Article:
The New Zealand start-up Kitty Hawk, which is co-founded by Google and the head of Alphabet by Larry Page, has started testing its stand-alone Cora flying taxi, the local New Zealand Herald newspaper reported. The vehicle can climb and land vertically, like a helicopter, and fly like an airplane. The development of the project lasted for eight years.
"Such tests allow us to consider future transport opportunities that may have far-reaching benefits for daily travel and can even support our growing tourism market," said the head of the city administration of Christchurch, Joanna Norris.
The company published a video of the flight of future taxis.
"We are offering an environmentally non-polluting vehicle that flies autonomously," commented the head of Kitty Hawk's New Zealand division, Fred Reed, in a video message on the company website.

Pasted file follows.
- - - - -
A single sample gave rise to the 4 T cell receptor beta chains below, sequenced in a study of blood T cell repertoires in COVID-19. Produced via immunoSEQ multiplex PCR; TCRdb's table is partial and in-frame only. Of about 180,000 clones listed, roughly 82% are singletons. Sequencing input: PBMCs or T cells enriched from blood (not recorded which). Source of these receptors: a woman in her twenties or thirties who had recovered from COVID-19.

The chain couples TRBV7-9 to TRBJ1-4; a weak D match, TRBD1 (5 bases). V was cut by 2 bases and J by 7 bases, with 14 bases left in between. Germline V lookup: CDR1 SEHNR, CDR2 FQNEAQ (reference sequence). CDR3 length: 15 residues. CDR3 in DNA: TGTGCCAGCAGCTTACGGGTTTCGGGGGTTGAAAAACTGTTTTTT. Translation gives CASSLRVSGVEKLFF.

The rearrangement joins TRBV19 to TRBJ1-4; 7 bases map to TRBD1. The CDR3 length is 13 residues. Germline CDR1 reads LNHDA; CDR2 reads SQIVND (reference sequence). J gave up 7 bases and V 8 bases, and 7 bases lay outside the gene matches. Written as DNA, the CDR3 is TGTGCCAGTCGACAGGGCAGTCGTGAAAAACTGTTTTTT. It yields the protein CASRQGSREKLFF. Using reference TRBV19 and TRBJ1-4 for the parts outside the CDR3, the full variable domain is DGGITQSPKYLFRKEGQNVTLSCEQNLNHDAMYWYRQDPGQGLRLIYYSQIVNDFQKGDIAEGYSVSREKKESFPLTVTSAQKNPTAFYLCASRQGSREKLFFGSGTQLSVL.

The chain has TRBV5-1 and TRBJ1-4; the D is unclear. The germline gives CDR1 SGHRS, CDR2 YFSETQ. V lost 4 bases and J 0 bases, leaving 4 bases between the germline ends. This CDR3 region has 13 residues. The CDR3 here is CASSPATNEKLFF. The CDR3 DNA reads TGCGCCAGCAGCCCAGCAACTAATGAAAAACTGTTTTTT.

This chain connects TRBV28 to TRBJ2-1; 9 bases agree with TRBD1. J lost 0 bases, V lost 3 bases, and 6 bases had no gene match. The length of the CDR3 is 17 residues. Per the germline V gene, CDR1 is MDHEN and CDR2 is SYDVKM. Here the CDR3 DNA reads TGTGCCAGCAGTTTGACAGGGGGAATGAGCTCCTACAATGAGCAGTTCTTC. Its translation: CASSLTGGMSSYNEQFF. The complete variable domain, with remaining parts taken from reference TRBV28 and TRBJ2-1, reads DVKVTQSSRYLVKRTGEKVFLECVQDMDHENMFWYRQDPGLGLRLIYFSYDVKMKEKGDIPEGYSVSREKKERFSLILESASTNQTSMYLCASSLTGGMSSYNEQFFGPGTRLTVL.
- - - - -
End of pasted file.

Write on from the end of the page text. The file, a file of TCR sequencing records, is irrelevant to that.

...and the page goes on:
According to the New Zealand Herald, the taxi operates on electric motor and therefore safe for the environment. The device is capable of carrying two passengers at a speed of 150-180 kilometers per hour at an altitude of 150 meters to 900 meters. The travel distance without recharging is 100 kilometers. Vertical takeoff is provided by 12 starting engines, and movement in the air is due to a single engine.
The flying device is equipped with three on-board computers dealing with navigation miscalculations. Even if one of them fails, the rest will take on his responsibilities. At the most extreme, the Cora has a parachute that will land even when the screws are not working.
Cora is expected to become part of the transport system and will be sold to companies and fleets rather than to individuals.